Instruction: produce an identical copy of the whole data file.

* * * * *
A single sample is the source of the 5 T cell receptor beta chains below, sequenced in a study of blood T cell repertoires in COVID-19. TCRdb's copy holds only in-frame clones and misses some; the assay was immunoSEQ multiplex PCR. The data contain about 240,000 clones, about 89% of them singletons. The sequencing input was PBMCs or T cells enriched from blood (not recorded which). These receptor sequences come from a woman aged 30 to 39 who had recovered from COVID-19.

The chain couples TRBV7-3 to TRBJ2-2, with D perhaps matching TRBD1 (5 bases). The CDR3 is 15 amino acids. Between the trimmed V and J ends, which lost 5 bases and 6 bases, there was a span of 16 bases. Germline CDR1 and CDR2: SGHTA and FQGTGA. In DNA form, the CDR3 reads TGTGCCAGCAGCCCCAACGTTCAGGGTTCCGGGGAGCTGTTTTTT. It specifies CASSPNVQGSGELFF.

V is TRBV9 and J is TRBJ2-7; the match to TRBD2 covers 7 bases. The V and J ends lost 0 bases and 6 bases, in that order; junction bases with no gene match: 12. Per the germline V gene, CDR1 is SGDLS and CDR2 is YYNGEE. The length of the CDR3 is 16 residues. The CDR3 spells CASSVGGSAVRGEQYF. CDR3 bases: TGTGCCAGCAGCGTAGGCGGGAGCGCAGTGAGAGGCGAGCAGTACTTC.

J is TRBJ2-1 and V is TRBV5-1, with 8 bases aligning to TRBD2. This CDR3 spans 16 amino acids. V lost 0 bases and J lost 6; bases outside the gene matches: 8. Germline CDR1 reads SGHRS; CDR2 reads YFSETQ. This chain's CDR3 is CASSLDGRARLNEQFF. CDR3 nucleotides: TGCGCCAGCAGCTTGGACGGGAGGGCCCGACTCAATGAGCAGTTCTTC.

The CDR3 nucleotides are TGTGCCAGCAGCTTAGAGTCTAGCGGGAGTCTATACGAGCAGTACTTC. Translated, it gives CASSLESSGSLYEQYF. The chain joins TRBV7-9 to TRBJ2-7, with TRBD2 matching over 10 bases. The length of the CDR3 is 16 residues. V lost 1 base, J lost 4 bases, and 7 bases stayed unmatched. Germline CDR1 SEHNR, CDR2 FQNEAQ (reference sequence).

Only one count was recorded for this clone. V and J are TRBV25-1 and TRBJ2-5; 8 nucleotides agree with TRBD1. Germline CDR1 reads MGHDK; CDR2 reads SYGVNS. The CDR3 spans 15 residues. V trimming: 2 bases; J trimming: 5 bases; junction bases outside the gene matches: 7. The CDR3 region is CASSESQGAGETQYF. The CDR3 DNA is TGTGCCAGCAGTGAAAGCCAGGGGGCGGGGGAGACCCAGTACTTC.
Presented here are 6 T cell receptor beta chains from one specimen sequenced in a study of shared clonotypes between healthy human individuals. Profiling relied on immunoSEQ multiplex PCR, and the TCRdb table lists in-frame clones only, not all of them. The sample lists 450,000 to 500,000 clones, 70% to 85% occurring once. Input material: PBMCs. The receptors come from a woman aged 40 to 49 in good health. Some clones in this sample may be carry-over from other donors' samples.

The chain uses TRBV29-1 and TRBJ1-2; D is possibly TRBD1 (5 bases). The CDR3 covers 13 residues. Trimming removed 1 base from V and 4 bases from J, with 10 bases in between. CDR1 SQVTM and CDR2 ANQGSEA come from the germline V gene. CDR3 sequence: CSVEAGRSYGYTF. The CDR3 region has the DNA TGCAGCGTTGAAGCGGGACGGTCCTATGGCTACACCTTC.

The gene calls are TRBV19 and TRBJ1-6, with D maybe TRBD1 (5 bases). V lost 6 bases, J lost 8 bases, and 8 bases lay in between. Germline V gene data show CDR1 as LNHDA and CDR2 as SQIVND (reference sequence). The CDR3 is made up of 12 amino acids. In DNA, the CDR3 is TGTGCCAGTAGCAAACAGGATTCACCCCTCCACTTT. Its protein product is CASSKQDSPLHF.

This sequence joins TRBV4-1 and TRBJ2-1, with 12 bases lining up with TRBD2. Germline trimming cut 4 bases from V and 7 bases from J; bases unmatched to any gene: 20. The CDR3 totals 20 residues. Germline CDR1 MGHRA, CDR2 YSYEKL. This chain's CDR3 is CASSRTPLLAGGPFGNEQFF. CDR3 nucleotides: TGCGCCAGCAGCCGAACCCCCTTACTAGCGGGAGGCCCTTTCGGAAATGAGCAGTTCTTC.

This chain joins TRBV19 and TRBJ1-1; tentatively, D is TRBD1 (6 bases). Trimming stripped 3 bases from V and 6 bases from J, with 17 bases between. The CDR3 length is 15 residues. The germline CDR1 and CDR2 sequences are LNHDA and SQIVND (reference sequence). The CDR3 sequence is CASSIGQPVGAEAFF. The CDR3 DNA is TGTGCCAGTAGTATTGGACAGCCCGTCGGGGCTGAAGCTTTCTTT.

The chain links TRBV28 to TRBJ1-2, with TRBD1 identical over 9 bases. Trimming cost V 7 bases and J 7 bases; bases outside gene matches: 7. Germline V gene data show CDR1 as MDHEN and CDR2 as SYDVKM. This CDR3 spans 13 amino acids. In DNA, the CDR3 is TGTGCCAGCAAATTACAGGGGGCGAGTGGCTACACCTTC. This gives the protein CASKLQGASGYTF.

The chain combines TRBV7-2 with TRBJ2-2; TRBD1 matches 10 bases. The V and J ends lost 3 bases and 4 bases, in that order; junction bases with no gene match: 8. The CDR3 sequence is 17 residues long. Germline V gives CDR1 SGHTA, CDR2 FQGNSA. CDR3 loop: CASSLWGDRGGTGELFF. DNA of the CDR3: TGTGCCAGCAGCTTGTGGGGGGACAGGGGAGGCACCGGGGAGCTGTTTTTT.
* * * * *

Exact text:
A single sample is the source of the 5 T cell receptor beta chains below, sequenced in a study of blood T cell repertoires in COVID-19. TCRdb's copy holds only in-frame clones and misses some; the assay was immunoSEQ multiplex PCR. The data contain about 240,000 clones, about 89% of them singletons. The sequencing input was PBMCs or T cells enriched from blood (not recorded which). These receptor sequences come from a woman aged 30 to 39 who had recovered from COVID-19.

The chain couples TRBV7-3 to TRBJ2-2, with D perhaps matching TRBD1 (5 bases). The CDR3 is 15 amino acids. Between the trimmed V and J ends, which lost 5 bases and 6 bases, there was a span of 16 bases. Germline CDR1 and CDR2: SGHTA and FQGTGA. In DNA form, the CDR3 reads TGTGCCAGCAGCCCCAACGTTCAGGGTTCCGGGGAGCTGTTTTTT. It specifies CASSPNVQGSGELFF.

V is TRBV9 and J is TRBJ2-7; the match to TRBD2 covers 7 bases. The V and J ends lost 0 bases and 6 bases, in that order; junction bases with no gene match: 12. Per the germline V gene, CDR1 is SGDLS and CDR2 is YYNGEE. The length of the CDR3 is 16 residues. The CDR3 spells CASSVGGSAVRGEQYF. CDR3 bases: TGTGCCAGCAGCGTAGGCGGGAGCGCAGTGAGAGGCGAGCAGTACTTC.

J is TRBJ2-1 and V is TRBV5-1, with 8 bases aligning to TRBD2. This CDR3 spans 16 amino acids. V lost 0 bases and J lost 6; bases outside the gene matches: 8. Germline CDR1 reads SGHRS; CDR2 reads YFSETQ. This chain's CDR3 is CASSLDGRARLNEQFF. CDR3 nucleotides: TGCGCCAGCAGCTTGGACGGGAGGGCCCGACTCAATGAGCAGTTCTTC.

The CDR3 nucleotides are TGTGCCAGCAGCTTAGAGTCTAGCGGGAGTCTATACGAGCAGTACTTC. Translated, it gives CASSLESSGSLYEQYF. The chain joins TRBV7-9 to TRBJ2-7, with TRBD2 matching over 10 bases. The length of the CDR3 is 16 residues. V lost 1 base, J lost 4 bases, and 7 bases stayed unmatched. Germline CDR1 SEHNR, CDR2 FQNEAQ (reference sequence).

Only one count was recorded for this clone. V and J are TRBV25-1 and TRBJ2-5; 8 nucleotides agree with TRBD1. Germline CDR1 reads MGHDK; CDR2 reads SYGVNS. The CDR3 spans 15 residues. V trimming: 2 bases; J trimming: 5 bases; junction bases outside the gene matches: 7. The CDR3 region is CASSESQGAGETQYF. The CDR3 DNA is TGTGCCAGCAGTGAAAGCCAGGGGGCGGGGGAGACCCAGTACTTC.
Presented here are 6 T cell receptor beta chains from one specimen sequenced in a study of shared clonotypes between healthy human individuals. Profiling relied on immunoSEQ multiplex PCR, and the TCRdb table lists in-frame clones only, not all of them. The sample lists 450,000 to 500,000 clones, 70% to 85% occurring once. Input material: PBMCs. The receptors come from a woman aged 40 to 49 in good health. Some clones in this sample may be carry-over from other donors' samples.

The chain uses TRBV29-1 and TRBJ1-2; D is possibly TRBD1 (5 bases). The CDR3 covers 13 residues. Trimming removed 1 base from V and 4 bases from J, with 10 bases in between. CDR1 SQVTM and CDR2 ANQGSEA come from the germline V gene. CDR3 sequence: CSVEAGRSYGYTF. The CDR3 region has the DNA TGCAGCGTTGAAGCGGGACGGTCCTATGGCTACACCTTC.

The gene calls are TRBV19 and TRBJ1-6, with D maybe TRBD1 (5 bases). V lost 6 bases, J lost 8 bases, and 8 bases lay in between. Germline V gene data show CDR1 as LNHDA and CDR2 as SQIVND (reference sequence). The CDR3 is made up of 12 amino acids. In DNA, the CDR3 is TGTGCCAGTAGCAAACAGGATTCACCCCTCCACTTT. Its protein product is CASSKQDSPLHF.

This sequence joins TRBV4-1 and TRBJ2-1, with 12 bases lining up with TRBD2. Germline trimming cut 4 bases from V and 7 bases from J; bases unmatched to any gene: 20. The CDR3 totals 20 residues. Germline CDR1 MGHRA, CDR2 YSYEKL. This chain's CDR3 is CASSRTPLLAGGPFGNEQFF. CDR3 nucleotides: TGCGCCAGCAGCCGAACCCCCTTACTAGCGGGAGGCCCTTTCGGAAATGAGCAGTTCTTC.

This chain joins TRBV19 and TRBJ1-1; tentatively, D is TRBD1 (6 bases). Trimming stripped 3 bases from V and 6 bases from J, with 17 bases between. The CDR3 length is 15 residues. The germline CDR1 and CDR2 sequences are LNHDA and SQIVND (reference sequence). The CDR3 sequence is CASSIGQPVGAEAFF. The CDR3 DNA is TGTGCCAGTAGTATTGGACAGCCCGTCGGGGCTGAAGCTTTCTTT.

The chain links TRBV28 to TRBJ1-2, with TRBD1 identical over 9 bases. Trimming cost V 7 bases and J 7 bases; bases outside gene matches: 7. Germline V gene data show CDR1 as MDHEN and CDR2 as SYDVKM. This CDR3 spans 13 amino acids. In DNA, the CDR3 is TGTGCCAGCAAATTACAGGGGGCGAGTGGCTACACCTTC. This gives the protein CASKLQGASGYTF.

The chain combines TRBV7-2 with TRBJ2-2; TRBD1 matches 10 bases. The V and J ends lost 3 bases and 4 bases, in that order; junction bases with no gene match: 8. The CDR3 sequence is 17 residues long. Germline V gives CDR1 SGHTA, CDR2 FQGNSA. CDR3 loop: CASSLWGDRGGTGELFF. DNA of the CDR3: TGTGCCAGCAGCTTGTGGGGGGACAGGGGAGGCACCGGGGAGCTGTTTTTT.